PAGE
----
Govinda's other recently published CD ist even more puristic. Mystical Ragas in the Night presents only two ragas, Jog and Madhukauns, and both are played on the surbahar, the larger sibling of the sitar with the lower voice. Here each raga unfolds for about 30 minutes - in addition to the alap there is time for jor and jhala, the form parts with a rhythmic pulse. Jhala is normally played at very high speed, but Govinda keeps it at a rather leisurely pace. Further development of the ragas in fixed rhythm with drum accompaniment is omitted completely. That way a very meditative mood pulls a thread through the entire CD and invites the listener to take a night journey into his or her own inner worlds.

Those familiar with the usual virtuoso flights of Indian masters won't find them on Govinda's two CDs. And a connoisseur might not always agree with his intonation and instrumental stylistics. But despite such small weaknesses the degree of his mastery of completely different instruments is still highly admirable. And most important: One can feel the spirit of the raga in every tone of his expressive playing. That's what really matters. Worthy of praise is the complete absence of digital tricks to spice up the sound. And one should also appreciate Govinda's courage to reach out to the public with rare instruments that are nearly extinct in India today. In that sense both CDs are commendable not only for meditative yogis with a weakness for things Indian, but also for lovers of Indian classical music open for unusual sounds and formats beyond the raga mainstream.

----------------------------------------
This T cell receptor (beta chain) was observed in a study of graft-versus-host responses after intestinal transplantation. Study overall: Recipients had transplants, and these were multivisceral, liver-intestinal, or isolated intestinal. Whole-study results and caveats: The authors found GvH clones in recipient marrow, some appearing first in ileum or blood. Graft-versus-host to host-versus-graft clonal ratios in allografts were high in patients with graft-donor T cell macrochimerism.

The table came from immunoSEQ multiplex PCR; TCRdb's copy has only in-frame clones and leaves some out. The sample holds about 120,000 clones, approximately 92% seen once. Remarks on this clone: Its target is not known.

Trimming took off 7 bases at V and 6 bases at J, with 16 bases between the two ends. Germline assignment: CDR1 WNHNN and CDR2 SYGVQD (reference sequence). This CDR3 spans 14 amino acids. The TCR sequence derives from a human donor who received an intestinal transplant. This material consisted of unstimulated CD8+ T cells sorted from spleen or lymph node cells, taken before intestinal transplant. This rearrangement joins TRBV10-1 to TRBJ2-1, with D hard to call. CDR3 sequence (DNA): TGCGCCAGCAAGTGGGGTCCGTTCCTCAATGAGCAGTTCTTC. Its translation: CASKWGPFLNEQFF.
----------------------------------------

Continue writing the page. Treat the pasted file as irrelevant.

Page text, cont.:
Govindas Website with direct order
Ashtanga meets Raga clip with Andrea and Govinda on sarod.

3. Fresh Breeze in Ancient Tradition (1/4) - Silver Flute & Saxophone
- Background Story by Yogendra -

Dhrupad is the oldest living tradition in North Indian raga music and combines refined intonation with systematic unfolding of raga, formal austerity and a meditative approach. The heyday of dhrupad was in the 16th century, but in the mid 20th century it had come close to extinction. Since then dhrupad has gone through a kind of renaissance - and has been getting creative input from Westerners lately as well...

Samved Saxophone player Igino Giovanni Brunori and silver flutist Virginia Nicoli met in 2006 during their studies in Indian music with a focus on bansuri and followed the same path of music together from then on. Both had received a thorough training in Western music and were looking for a connection between music and spirituality. They found it in the North Indian raga system. Together they learnt from Hariprasad Chaurasia and Italian dhrupad veteran Gianni Ricchizzi. In 2010 they graduated with honours from the Indian music course at the Conservatory Vicenzia. In 2009, they became students of the Gundecha Brothers and started learning from them in the ancient Indian teacher-student tradition at their dhrupad school in Bhopal.